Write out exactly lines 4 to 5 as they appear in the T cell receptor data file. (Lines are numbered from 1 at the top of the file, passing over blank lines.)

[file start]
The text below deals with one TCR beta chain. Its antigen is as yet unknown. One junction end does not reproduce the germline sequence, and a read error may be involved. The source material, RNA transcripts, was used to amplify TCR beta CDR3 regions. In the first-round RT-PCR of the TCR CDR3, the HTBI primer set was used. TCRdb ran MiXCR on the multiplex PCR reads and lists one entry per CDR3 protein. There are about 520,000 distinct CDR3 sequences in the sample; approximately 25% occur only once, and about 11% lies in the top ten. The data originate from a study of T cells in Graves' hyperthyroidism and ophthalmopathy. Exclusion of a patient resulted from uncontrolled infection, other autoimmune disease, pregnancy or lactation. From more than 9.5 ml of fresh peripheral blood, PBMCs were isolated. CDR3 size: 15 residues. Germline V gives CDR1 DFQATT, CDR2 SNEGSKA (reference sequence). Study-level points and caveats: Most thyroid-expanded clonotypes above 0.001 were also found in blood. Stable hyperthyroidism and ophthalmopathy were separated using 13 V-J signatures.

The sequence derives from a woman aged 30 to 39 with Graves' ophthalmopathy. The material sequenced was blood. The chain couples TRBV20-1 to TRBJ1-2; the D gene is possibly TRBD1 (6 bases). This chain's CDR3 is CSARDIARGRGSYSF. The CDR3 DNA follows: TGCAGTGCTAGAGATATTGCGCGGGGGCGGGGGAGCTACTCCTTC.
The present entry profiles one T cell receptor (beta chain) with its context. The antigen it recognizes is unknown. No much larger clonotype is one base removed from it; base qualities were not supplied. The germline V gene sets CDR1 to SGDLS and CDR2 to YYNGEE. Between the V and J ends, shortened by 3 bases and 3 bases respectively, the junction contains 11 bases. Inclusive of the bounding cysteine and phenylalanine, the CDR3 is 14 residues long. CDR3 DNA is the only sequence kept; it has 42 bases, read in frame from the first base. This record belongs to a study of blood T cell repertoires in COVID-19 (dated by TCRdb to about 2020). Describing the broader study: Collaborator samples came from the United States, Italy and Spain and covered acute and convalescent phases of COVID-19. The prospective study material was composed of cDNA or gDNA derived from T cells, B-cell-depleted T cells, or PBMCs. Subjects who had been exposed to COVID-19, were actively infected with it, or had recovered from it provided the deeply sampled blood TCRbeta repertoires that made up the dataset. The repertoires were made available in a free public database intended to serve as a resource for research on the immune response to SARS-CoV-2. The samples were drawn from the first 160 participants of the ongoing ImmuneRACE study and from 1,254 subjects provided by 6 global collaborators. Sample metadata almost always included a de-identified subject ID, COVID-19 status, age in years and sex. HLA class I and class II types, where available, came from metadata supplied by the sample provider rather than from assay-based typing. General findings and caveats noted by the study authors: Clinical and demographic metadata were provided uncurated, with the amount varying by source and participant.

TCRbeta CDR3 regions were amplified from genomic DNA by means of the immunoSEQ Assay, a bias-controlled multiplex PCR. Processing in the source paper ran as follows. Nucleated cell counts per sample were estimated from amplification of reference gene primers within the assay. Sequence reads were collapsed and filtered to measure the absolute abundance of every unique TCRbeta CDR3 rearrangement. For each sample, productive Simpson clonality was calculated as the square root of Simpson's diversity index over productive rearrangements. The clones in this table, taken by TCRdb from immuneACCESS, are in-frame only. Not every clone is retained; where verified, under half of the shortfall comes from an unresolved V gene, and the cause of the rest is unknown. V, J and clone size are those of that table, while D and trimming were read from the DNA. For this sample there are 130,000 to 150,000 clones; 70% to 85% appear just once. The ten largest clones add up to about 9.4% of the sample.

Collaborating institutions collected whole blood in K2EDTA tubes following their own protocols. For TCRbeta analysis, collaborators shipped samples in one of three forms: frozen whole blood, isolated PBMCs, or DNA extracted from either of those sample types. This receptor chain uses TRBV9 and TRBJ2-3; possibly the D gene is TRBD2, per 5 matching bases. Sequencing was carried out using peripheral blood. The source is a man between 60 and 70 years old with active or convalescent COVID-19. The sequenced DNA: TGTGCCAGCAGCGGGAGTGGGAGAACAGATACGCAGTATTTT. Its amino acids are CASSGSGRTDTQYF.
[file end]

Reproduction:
TCRbeta CDR3 regions were amplified from genomic DNA by means of the immunoSEQ Assay, a bias-controlled multiplex PCR. Processing in the source paper ran as follows. Nucleated cell counts per sample were estimated from amplification of reference gene primers within the assay. Sequence reads were collapsed and filtered to measure the absolute abundance of every unique TCRbeta CDR3 rearrangement. For each sample, productive Simpson clonality was calculated as the square root of Simpson's diversity index over productive rearrangements. The clones in this table, taken by TCRdb from immuneACCESS, are in-frame only. Not every clone is retained; where verified, under half of the shortfall comes from an unresolved V gene, and the cause of the rest is unknown. V, J and clone size are those of that table, while D and trimming were read from the DNA. For this sample there are 130,000 to 150,000 clones; 70% to 85% appear just once. The ten largest clones add up to about 9.4% of the sample.

Collaborating institutions collected whole blood in K2EDTA tubes following their own protocols. For TCRbeta analysis, collaborators shipped samples in one of three forms: frozen whole blood, isolated PBMCs, or DNA extracted from either of those sample types. This receptor chain uses TRBV9 and TRBJ2-3; possibly the D gene is TRBD2, per 5 matching bases. Sequencing was carried out using peripheral blood. The source is a man between 60 and 70 years old with active or convalescent COVID-19. The sequenced DNA: TGTGCCAGCAGCGGGAGTGGGAGAACAGATACGCAGTATTTT. Its amino acids are CASSGSGRTDTQYF.